There were also hundreds of demonstrations across the U.S., protesting the decision by Trump to fire Attorney General Jeff Sessions and appoint Matthew Whitaker as acting attorney general, as a way to control the investigation by special counsel Robert Mueller, seen as a “break the glass” moment.

The courage to call out misogyny
When it comes to invectives grounded in misogyny and racism, it is hard to top the commander in chief, President Donald Trump, who, in the days following the blue wave election on Nov. 6, targeted three black female reporters with his anger: calling them out for allegedly asking “dumb questions,” calling them losers, calling them racists.

Perhaps it was a true sign of his apparent mental instability, lashing out and accusing others, particularly black women, of his own defects – what psychiatrists and psychologists call “projective identification” – blaming others for their own shortcomings. The best response, some mental health professionals say: hold up a mirror.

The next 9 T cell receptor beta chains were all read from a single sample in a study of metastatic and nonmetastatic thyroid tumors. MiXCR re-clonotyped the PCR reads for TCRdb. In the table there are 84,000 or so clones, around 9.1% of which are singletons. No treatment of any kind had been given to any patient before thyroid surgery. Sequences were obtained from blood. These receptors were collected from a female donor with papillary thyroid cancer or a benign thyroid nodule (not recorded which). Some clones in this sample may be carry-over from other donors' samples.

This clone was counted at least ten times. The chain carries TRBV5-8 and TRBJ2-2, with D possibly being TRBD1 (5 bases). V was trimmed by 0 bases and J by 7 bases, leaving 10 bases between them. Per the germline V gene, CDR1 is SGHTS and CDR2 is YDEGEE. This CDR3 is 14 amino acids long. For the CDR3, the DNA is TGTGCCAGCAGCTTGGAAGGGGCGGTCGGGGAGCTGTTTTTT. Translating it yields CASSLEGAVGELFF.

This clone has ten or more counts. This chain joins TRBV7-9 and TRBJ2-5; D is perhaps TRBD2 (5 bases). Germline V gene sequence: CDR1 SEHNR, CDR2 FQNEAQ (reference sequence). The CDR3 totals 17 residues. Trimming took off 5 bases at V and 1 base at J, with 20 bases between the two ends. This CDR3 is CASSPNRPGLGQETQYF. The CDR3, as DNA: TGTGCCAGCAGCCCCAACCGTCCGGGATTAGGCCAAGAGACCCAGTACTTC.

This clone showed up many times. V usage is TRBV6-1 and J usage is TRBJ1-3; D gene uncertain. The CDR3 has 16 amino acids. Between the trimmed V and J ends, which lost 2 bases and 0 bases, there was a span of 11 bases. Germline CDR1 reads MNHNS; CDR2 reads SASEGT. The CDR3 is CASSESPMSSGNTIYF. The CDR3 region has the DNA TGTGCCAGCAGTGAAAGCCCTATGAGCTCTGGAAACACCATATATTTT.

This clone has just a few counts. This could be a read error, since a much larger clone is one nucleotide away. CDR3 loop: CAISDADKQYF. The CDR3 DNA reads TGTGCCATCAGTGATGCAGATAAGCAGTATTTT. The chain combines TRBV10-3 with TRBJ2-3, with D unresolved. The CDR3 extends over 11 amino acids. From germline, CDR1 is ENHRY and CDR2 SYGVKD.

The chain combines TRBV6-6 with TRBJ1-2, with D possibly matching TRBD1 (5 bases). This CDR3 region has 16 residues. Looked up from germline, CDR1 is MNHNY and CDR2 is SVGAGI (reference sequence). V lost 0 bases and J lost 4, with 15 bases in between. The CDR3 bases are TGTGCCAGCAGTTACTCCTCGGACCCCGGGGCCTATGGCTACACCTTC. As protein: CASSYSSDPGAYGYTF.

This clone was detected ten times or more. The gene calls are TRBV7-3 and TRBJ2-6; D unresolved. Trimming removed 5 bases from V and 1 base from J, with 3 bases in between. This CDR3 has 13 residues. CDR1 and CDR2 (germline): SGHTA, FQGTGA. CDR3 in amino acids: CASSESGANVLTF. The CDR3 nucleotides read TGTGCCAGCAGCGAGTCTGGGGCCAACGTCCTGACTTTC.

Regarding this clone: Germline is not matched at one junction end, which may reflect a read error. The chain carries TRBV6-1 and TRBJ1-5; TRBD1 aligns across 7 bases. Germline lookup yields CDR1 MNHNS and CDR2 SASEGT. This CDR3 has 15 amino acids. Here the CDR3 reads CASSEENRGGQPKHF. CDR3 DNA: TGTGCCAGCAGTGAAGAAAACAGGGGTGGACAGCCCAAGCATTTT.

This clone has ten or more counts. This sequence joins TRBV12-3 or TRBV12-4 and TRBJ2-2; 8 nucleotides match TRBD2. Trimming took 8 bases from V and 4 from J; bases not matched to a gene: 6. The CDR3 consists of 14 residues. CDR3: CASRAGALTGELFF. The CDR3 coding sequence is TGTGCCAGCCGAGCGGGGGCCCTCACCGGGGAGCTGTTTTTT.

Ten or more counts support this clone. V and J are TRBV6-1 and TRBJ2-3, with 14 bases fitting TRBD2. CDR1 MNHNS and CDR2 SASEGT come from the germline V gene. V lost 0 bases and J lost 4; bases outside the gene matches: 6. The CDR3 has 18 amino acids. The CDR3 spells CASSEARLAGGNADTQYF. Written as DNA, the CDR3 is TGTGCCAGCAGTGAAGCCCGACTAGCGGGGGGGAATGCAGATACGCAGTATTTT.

There was also the bizarre incident at a White House news conference, where an intern attempted to take away the microphone of CNN reporter Jim Acosta, in which video clearly showed that the intern was the one “assaulting” Acosta, as Trump called him “a rude, terrible person.” [Mirror, please.]

However, White House Press Secretary Sarah Huckabee Sanders later tweeted out a doctored video of the event, produced by InfoWars, the far-right conspiracy website that has described the Sandy Hook shooting in 2012 as a hoax.